November 29, 2022

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NATO and its partners aim to strengthen Kiev's air defense after Russian strikes

NATO and its partners aim to strengthen Kiev’s air defense after Russian strikes

  • 50-nation talks after Russian missile attack in Ukraine
  • On the sidelines of the NATO meeting on the response to the Ukraine war
  • NATO will also discuss the protection of critical infrastructure

BRUSSELS (Reuters) – More than 50 countries gathered on the sidelines of a NATO meeting in Brussels on Wednesday to discuss strengthening Ukraine’s air defense, two days after Russian missiles rained down on Kyiv and other cities across the country.

The gathering in Brussels is the first major NATO meeting since Russia annexed four occupied Ukrainian regions, began partial mobilization and issued veiled nuclear threats — moves that the Western alliance has characterized as a clear escalation of a war that began with Moscow’s invasion of Ukraine in February. .24.

Two days after Russian air missile strikes killed 19 people in Ukraine and cut power supplies across the country, NATO Secretary-General Jens Stoltenberg has urged allies to send more air defense systems to Ukraine.

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Stoltenberg said the “horrific and indiscriminate attacks” showed why this was so important.

“We need different types of air defense – short-range and long-range air defense systems to take ballistic missiles, cruise missiles, drones and different systems for different missions,” he told reporters upon arriving at the meeting.

He said allies also need to increase their supply of air defense systems to help Ukraine defend more cities.

A source in the German Defense Ministry said that Ukraine on Tuesday received the first four IRIS-T SLM air defense systems that Germany had promised to supply.

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A senior US defense official, speaking on condition of anonymity, said Germany’s IRIS-T was another sign of commitment to providing air defenses to Ukraine, ahead of Russia’s latest missile against the country.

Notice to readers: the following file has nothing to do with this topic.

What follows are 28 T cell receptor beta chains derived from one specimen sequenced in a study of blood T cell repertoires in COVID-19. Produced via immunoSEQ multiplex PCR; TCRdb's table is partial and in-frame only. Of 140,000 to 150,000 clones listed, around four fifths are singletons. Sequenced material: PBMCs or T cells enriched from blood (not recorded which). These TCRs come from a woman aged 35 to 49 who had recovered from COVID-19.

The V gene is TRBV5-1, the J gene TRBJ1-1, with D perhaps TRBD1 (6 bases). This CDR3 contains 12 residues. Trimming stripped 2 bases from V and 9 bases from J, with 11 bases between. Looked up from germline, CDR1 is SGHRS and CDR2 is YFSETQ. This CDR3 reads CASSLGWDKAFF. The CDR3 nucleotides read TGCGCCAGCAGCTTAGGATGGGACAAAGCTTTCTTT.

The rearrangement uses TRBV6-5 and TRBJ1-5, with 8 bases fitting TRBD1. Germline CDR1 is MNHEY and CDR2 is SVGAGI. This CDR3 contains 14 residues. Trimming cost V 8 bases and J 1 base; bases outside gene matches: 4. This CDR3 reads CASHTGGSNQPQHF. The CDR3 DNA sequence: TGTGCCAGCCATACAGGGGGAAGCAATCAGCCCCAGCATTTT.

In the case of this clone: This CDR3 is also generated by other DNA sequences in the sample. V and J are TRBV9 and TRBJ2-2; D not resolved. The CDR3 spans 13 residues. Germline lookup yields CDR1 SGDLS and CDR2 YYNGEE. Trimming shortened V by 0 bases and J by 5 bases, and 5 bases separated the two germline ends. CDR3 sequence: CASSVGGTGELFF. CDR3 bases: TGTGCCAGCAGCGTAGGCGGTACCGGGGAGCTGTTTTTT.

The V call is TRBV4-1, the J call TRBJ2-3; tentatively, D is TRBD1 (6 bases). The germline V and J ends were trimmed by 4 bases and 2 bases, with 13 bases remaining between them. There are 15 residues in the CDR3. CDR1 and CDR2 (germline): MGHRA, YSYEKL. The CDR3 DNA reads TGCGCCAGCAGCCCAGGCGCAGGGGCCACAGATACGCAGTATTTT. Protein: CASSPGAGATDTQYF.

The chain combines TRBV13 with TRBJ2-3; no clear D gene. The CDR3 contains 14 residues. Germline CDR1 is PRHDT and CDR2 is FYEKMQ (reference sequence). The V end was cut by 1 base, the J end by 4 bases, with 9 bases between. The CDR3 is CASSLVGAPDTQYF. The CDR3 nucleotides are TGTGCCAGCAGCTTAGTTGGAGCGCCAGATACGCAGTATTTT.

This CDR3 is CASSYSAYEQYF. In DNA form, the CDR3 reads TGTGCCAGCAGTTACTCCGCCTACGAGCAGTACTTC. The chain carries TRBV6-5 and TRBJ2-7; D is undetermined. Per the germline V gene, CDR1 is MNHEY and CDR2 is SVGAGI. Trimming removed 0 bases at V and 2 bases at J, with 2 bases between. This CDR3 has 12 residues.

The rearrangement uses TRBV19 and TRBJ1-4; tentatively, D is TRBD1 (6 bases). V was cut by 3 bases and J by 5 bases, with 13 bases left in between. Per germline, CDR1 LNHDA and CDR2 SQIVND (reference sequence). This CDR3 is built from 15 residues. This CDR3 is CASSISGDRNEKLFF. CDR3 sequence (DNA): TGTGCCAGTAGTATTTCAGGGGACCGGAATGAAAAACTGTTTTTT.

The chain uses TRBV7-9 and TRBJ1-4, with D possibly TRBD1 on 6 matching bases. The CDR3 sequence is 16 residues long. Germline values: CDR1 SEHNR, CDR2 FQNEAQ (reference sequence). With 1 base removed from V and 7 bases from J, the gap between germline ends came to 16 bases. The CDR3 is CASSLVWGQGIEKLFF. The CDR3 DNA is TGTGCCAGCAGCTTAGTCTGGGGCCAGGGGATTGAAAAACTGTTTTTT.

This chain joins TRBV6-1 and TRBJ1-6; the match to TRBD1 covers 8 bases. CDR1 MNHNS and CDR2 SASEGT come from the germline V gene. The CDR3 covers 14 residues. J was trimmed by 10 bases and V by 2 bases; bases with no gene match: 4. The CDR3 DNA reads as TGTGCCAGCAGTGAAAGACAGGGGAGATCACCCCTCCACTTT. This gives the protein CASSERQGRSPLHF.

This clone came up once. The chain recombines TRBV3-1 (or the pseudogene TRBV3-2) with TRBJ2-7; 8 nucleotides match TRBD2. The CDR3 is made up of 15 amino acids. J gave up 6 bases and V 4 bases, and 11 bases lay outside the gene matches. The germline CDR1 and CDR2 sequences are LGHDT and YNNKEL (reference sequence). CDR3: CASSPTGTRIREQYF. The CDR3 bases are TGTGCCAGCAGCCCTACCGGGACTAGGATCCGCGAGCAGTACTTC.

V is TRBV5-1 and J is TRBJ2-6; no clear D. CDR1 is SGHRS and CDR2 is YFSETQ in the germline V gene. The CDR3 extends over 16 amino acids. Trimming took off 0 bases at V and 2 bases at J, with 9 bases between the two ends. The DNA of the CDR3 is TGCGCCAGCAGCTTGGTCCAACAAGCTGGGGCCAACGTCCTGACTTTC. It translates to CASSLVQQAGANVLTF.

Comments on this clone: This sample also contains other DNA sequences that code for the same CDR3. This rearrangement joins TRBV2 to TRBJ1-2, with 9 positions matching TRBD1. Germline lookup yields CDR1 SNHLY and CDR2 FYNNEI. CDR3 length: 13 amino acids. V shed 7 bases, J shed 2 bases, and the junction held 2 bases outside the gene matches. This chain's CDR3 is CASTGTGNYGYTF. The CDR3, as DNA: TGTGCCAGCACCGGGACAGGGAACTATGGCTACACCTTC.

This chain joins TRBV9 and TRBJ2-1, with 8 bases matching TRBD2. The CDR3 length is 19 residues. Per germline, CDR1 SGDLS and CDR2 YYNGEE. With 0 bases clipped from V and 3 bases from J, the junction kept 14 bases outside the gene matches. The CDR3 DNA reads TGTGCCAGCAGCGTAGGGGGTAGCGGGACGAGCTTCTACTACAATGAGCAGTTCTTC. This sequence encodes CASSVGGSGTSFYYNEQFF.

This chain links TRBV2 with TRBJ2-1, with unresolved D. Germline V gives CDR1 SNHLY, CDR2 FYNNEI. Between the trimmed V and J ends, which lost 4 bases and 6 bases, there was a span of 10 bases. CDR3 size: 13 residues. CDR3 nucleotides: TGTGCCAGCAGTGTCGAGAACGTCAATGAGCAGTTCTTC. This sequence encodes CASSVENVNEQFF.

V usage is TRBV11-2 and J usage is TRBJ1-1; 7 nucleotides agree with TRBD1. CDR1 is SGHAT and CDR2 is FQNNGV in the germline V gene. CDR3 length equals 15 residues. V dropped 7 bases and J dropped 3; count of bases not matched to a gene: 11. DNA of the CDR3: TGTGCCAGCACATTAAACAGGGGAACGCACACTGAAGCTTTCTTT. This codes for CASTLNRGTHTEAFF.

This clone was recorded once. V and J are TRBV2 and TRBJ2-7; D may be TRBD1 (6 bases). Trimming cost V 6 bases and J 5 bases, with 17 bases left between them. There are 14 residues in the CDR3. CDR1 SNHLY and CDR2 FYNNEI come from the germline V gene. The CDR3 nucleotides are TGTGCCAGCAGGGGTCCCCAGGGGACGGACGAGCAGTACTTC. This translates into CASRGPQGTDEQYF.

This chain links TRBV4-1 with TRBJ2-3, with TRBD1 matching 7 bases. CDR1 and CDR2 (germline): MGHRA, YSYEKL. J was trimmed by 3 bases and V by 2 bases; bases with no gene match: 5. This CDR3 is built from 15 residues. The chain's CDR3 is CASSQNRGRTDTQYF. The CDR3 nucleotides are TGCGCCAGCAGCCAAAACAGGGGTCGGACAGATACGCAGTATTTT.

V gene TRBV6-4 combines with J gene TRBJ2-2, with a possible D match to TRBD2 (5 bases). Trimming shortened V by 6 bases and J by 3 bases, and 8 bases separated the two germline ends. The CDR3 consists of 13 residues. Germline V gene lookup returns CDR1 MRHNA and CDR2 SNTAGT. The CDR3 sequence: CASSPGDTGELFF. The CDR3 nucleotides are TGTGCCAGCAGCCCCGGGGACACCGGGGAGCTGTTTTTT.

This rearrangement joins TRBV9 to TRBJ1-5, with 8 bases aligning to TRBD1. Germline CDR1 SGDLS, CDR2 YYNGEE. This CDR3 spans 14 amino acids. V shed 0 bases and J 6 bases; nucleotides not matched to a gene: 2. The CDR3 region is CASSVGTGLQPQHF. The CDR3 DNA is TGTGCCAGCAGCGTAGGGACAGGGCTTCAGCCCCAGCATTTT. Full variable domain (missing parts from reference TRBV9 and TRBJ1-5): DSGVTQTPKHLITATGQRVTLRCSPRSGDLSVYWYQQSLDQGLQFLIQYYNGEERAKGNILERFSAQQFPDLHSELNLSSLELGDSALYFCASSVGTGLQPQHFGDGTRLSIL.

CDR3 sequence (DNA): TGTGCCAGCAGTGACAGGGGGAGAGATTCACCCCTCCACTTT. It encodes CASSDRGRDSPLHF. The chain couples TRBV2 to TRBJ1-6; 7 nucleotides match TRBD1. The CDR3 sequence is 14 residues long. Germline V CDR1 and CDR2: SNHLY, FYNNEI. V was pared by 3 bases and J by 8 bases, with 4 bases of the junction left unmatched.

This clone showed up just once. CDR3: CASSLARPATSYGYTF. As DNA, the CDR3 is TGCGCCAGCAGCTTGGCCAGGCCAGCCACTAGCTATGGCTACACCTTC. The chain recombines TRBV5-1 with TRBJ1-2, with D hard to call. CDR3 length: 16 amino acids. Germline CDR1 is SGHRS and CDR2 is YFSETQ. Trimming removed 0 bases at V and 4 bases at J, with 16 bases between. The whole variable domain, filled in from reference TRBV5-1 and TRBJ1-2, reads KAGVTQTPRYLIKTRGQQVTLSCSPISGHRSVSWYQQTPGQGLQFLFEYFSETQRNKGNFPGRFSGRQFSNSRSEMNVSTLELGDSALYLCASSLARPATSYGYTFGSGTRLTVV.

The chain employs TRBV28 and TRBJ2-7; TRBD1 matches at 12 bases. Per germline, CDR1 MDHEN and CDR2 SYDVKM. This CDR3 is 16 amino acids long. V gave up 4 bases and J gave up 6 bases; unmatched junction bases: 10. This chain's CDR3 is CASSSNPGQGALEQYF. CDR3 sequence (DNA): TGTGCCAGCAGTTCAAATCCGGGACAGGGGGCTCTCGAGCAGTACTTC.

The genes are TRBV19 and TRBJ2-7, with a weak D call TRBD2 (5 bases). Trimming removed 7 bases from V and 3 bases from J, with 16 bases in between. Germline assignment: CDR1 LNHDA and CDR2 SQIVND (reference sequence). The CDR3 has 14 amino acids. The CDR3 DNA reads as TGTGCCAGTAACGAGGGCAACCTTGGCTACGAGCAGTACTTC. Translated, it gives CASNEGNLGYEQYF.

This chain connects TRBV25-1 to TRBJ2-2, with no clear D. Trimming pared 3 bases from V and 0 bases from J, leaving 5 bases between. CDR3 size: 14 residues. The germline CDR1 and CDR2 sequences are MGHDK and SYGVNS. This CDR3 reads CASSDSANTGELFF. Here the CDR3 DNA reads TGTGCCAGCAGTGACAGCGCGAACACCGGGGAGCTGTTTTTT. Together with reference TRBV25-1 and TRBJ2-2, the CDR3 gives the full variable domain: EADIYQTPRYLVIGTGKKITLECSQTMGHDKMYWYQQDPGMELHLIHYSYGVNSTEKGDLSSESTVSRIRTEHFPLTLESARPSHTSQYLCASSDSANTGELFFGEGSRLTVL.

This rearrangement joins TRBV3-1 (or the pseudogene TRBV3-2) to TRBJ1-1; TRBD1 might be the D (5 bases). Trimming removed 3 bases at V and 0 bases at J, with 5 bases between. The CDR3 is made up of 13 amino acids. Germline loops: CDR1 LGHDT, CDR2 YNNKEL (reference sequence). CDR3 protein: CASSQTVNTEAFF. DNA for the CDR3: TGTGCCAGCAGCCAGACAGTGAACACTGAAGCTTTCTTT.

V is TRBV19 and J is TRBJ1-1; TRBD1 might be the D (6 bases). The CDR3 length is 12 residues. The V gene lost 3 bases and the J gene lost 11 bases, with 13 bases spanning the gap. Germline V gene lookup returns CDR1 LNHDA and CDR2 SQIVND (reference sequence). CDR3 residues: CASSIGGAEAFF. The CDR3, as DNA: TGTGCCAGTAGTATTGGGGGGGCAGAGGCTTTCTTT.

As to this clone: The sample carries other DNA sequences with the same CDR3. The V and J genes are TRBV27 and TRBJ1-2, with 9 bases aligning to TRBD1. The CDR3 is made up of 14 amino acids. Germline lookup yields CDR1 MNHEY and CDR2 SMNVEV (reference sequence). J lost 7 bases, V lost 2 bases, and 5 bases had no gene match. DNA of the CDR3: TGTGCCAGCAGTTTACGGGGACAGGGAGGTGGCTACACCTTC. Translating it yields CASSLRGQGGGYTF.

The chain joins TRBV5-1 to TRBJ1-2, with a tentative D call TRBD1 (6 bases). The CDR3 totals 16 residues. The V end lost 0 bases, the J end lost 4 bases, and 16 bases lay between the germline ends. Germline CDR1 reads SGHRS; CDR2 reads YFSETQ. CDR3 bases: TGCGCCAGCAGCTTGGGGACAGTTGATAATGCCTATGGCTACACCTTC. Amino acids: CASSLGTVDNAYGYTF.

“Again this is a horrific combination of circumstances, what happened,” the official said. But the fact that Russia has this capability and is willing to use it, including against civilian infrastructure and civilian targets, is not surprising.

Stoltenberg described the Russian missile attacks as a sign of weakness, showing that President Vladimir Putin is running out of alternatives as his forces have been losing on the battlefield.

Moscow, which describes its actions in Ukraine as a “special military operation” to eliminate dangerous nationalists and protect Russian-speaking people, has accused the West of escalating the conflict by backing Kyiv.

Ukraine accuses Russia of imperialist land grab without provocation, three decades after the breakup of the Moscow-led Soviet Union.

NATO vigil over Russia’s nuclear posture

NATO defense ministers will first meet with the partners of the Ukraine Defense Contact Group, a body established at the initiative of the United States to continue arms supplies to Kyiv. Ukrainian Defense Minister Oleksiy Reznikov will also participate.

Then NATO ministers begin their talks with a dinner before Thursday’s first session on nuclear planning.

Stoltenberg said the alliance had not seen any changes in Russia’s nuclear posture.

“But we will remain vigilant and continue to monitor closely because nuclear threats, nuclear rhetoric and hidden threats from Russia are dangerous and reckless,” he added.

NATO is organizing its annual nuclear preparedness exercise, dubbed Steadfast, next week, with training flights for nuclear-capable fighter jets stationed in Europe and support aircraft. Live weapons are not used.

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NATO ministers are also set to discuss the protection of critical infrastructure, a need that has become more urgent after attacks on Nord Stream pipelines running under the Baltic Sea, although it remains unclear who was behind the bombings.

Poland’s PERN said on Wednesday it had detected a leak in one of the pipelines in the Druzhba system that transports oil from Russia to Europe. She said it was probably due to an accident.

NATO warned Moscow on Tuesday that it would face attacks on critical allies’ infrastructure with a “united and resolute response.”

Stoltenberg pledged to step up protection of critical infrastructure, saying that NATO had already doubled its presence in the Baltic and North Seas to more than 30 ships supported by aircraft and offshore activities.

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(Reporting by Sabine Siebold and Philip Blinkinsop) Additional reporting by John Chalmers. Editing by Mark Heinrich

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